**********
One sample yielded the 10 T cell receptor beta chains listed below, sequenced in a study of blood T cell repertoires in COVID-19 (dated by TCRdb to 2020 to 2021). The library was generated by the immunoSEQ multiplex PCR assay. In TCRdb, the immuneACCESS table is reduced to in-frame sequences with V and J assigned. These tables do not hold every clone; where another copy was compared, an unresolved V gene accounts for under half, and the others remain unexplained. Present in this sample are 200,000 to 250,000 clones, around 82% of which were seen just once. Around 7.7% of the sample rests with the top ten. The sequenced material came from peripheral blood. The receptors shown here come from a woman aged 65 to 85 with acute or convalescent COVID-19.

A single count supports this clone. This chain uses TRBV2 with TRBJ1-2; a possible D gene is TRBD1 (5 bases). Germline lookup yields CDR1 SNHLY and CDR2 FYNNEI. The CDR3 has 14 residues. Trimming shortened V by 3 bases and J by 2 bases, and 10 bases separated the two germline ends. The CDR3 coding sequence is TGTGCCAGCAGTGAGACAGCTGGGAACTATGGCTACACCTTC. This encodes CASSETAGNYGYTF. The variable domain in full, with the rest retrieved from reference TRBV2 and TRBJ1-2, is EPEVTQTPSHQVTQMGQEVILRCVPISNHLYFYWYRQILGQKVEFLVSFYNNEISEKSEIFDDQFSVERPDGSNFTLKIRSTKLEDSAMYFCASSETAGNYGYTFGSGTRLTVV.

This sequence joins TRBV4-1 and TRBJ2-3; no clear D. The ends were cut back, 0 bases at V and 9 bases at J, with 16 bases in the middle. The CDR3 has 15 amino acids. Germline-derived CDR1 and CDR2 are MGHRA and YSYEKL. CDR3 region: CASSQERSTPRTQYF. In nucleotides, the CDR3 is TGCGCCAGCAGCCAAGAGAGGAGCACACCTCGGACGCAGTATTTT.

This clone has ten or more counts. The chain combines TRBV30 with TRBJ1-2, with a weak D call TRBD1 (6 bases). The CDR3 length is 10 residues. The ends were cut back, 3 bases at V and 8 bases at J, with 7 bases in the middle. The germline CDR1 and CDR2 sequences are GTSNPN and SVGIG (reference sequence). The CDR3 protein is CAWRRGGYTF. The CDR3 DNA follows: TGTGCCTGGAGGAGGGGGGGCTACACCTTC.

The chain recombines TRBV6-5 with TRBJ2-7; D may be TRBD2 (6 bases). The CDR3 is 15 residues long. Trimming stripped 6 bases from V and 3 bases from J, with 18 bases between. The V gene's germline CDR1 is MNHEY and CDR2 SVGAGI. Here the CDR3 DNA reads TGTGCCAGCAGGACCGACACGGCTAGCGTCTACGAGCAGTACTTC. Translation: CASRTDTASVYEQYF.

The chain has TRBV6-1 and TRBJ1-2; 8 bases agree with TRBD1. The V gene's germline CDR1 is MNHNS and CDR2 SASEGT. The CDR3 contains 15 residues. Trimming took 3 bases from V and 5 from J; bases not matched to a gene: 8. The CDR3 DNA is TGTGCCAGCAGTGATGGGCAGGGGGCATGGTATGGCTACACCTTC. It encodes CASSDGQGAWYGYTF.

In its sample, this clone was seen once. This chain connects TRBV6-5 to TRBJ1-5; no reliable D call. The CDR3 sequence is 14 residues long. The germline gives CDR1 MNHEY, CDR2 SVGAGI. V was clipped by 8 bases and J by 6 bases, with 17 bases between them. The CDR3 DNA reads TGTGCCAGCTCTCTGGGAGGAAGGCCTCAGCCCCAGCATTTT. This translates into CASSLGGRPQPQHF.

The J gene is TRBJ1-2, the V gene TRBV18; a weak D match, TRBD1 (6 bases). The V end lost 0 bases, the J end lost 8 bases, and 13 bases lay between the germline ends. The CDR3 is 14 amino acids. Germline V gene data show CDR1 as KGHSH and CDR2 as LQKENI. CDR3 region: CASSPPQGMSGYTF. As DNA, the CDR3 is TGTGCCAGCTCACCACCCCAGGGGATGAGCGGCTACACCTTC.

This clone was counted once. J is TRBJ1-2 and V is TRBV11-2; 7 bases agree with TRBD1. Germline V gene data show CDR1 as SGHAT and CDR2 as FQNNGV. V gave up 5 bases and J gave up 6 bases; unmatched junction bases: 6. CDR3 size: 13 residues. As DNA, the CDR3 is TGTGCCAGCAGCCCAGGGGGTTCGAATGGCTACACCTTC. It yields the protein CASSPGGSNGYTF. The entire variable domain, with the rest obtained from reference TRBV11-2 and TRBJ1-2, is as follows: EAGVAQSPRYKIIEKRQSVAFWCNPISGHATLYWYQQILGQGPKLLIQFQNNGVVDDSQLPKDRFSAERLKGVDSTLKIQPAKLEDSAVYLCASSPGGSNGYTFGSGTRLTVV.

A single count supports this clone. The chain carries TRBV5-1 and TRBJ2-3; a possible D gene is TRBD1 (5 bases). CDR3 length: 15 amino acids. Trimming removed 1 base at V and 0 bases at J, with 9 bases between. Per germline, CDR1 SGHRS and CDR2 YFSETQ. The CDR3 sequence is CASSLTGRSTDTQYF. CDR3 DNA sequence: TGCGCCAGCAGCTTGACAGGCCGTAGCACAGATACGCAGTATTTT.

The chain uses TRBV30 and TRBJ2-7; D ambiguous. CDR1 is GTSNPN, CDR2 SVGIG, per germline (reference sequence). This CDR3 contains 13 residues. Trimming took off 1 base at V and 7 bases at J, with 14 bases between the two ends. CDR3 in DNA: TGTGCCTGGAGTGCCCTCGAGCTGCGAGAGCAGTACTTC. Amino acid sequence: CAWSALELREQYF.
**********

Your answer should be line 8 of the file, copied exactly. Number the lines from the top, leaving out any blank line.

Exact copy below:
The J gene is TRBJ1-2, the V gene TRBV18; a weak D match, TRBD1 (6 bases). The V end lost 0 bases, the J end lost 8 bases, and 13 bases lay between the germline ends. The CDR3 is 14 amino acids. Germline V gene data show CDR1 as KGHSH and CDR2 as LQKENI. CDR3 region: CASSPPQGMSGYTF. As DNA, the CDR3 is TGTGCCAGCTCACCACCCCAGGGGATGAGCGGCTACACCTTC.